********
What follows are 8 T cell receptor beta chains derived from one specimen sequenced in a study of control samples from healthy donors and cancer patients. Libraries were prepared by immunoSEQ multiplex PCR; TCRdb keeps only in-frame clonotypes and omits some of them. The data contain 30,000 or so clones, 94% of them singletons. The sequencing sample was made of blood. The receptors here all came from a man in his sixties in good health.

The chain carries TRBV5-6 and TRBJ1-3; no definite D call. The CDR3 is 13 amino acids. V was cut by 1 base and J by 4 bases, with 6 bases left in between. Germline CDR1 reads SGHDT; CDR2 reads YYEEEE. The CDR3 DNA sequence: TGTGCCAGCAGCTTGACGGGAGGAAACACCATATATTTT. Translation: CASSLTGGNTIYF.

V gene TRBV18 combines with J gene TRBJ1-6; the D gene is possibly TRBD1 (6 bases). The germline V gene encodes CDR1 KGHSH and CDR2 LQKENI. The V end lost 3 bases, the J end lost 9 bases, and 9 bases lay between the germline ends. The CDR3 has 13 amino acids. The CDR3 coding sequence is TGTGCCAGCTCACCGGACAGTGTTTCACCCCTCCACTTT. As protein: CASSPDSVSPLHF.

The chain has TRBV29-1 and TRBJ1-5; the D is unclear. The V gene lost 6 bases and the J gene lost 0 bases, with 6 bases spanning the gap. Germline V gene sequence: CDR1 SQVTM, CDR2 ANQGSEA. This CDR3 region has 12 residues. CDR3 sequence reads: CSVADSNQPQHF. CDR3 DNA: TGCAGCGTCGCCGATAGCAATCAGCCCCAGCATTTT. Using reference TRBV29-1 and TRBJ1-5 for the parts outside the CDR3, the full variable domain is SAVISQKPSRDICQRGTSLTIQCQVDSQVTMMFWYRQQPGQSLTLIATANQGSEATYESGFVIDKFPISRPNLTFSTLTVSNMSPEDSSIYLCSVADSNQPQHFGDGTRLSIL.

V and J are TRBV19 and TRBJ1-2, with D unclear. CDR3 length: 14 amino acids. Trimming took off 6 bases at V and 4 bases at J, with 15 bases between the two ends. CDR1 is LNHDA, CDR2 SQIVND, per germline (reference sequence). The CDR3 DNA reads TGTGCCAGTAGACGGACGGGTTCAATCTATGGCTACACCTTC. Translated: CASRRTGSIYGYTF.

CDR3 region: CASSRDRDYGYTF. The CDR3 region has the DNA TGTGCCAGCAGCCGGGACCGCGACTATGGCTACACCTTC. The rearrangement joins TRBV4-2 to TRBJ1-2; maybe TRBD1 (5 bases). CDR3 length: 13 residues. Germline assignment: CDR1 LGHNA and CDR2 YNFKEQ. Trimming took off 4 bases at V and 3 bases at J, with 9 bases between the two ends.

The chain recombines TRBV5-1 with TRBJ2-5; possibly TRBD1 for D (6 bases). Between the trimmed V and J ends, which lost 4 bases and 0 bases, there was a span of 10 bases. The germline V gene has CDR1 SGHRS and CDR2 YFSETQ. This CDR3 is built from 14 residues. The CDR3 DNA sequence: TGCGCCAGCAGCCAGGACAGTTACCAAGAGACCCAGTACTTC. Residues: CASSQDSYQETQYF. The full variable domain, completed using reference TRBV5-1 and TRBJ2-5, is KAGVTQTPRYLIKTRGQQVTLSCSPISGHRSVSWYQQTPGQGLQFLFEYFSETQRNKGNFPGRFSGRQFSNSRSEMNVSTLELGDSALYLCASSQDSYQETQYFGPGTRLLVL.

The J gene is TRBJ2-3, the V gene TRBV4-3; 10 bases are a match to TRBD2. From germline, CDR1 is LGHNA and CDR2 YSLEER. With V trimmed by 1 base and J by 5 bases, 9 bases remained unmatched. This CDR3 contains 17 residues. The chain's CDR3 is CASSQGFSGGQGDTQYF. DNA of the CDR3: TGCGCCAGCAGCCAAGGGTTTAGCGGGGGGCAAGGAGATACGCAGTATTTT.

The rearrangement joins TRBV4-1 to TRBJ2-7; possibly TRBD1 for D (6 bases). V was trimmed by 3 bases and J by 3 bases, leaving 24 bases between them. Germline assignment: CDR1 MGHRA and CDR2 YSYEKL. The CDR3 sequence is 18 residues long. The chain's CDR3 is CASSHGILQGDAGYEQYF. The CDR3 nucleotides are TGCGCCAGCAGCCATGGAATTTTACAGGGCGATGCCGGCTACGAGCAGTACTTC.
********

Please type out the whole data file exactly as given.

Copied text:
What follows are 8 T cell receptor beta chains derived from one specimen sequenced in a study of control samples from healthy donors and cancer patients. Libraries were prepared by immunoSEQ multiplex PCR; TCRdb keeps only in-frame clonotypes and omits some of them. The data contain 30,000 or so clones, 94% of them singletons. The sequencing sample was made of blood. The receptors here all came from a man in his sixties in good health.

The chain carries TRBV5-6 and TRBJ1-3; no definite D call. The CDR3 is 13 amino acids. V was cut by 1 base and J by 4 bases, with 6 bases left in between. Germline CDR1 reads SGHDT; CDR2 reads YYEEEE. The CDR3 DNA sequence: TGTGCCAGCAGCTTGACGGGAGGAAACACCATATATTTT. Translation: CASSLTGGNTIYF.

V gene TRBV18 combines with J gene TRBJ1-6; the D gene is possibly TRBD1 (6 bases). The germline V gene encodes CDR1 KGHSH and CDR2 LQKENI. The V end lost 3 bases, the J end lost 9 bases, and 9 bases lay between the germline ends. The CDR3 has 13 amino acids. The CDR3 coding sequence is TGTGCCAGCTCACCGGACAGTGTTTCACCCCTCCACTTT. As protein: CASSPDSVSPLHF.

The chain has TRBV29-1 and TRBJ1-5; the D is unclear. The V gene lost 6 bases and the J gene lost 0 bases, with 6 bases spanning the gap. Germline V gene sequence: CDR1 SQVTM, CDR2 ANQGSEA. This CDR3 region has 12 residues. CDR3 sequence reads: CSVADSNQPQHF. CDR3 DNA: TGCAGCGTCGCCGATAGCAATCAGCCCCAGCATTTT. Using reference TRBV29-1 and TRBJ1-5 for the parts outside the CDR3, the full variable domain is SAVISQKPSRDICQRGTSLTIQCQVDSQVTMMFWYRQQPGQSLTLIATANQGSEATYESGFVIDKFPISRPNLTFSTLTVSNMSPEDSSIYLCSVADSNQPQHFGDGTRLSIL.

V and J are TRBV19 and TRBJ1-2, with D unclear. CDR3 length: 14 amino acids. Trimming took off 6 bases at V and 4 bases at J, with 15 bases between the two ends. CDR1 is LNHDA, CDR2 SQIVND, per germline (reference sequence). The CDR3 DNA reads TGTGCCAGTAGACGGACGGGTTCAATCTATGGCTACACCTTC. Translated: CASRRTGSIYGYTF.

CDR3 region: CASSRDRDYGYTF. The CDR3 region has the DNA TGTGCCAGCAGCCGGGACCGCGACTATGGCTACACCTTC. The rearrangement joins TRBV4-2 to TRBJ1-2; maybe TRBD1 (5 bases). CDR3 length: 13 residues. Germline assignment: CDR1 LGHNA and CDR2 YNFKEQ. Trimming took off 4 bases at V and 3 bases at J, with 9 bases between the two ends.

The chain recombines TRBV5-1 with TRBJ2-5; possibly TRBD1 for D (6 bases). Between the trimmed V and J ends, which lost 4 bases and 0 bases, there was a span of 10 bases. The germline V gene has CDR1 SGHRS and CDR2 YFSETQ. This CDR3 is built from 14 residues. The CDR3 DNA sequence: TGCGCCAGCAGCCAGGACAGTTACCAAGAGACCCAGTACTTC. Residues: CASSQDSYQETQYF. The full variable domain, completed using reference TRBV5-1 and TRBJ2-5, is KAGVTQTPRYLIKTRGQQVTLSCSPISGHRSVSWYQQTPGQGLQFLFEYFSETQRNKGNFPGRFSGRQFSNSRSEMNVSTLELGDSALYLCASSQDSYQETQYFGPGTRLLVL.

The J gene is TRBJ2-3, the V gene TRBV4-3; 10 bases are a match to TRBD2. From germline, CDR1 is LGHNA and CDR2 YSLEER. With V trimmed by 1 base and J by 5 bases, 9 bases remained unmatched. This CDR3 contains 17 residues. The chain's CDR3 is CASSQGFSGGQGDTQYF. DNA of the CDR3: TGCGCCAGCAGCCAAGGGTTTAGCGGGGGGCAAGGAGATACGCAGTATTTT.

The rearrangement joins TRBV4-1 to TRBJ2-7; possibly TRBD1 for D (6 bases). V was trimmed by 3 bases and J by 3 bases, leaving 24 bases between them. Germline assignment: CDR1 MGHRA and CDR2 YSYEKL. The CDR3 sequence is 18 residues long. The chain's CDR3 is CASSHGILQGDAGYEQYF. The CDR3 nucleotides are TGCGCCAGCAGCCATGGAATTTTACAGGGCGATGCCGGCTACGAGCAGTACTTC.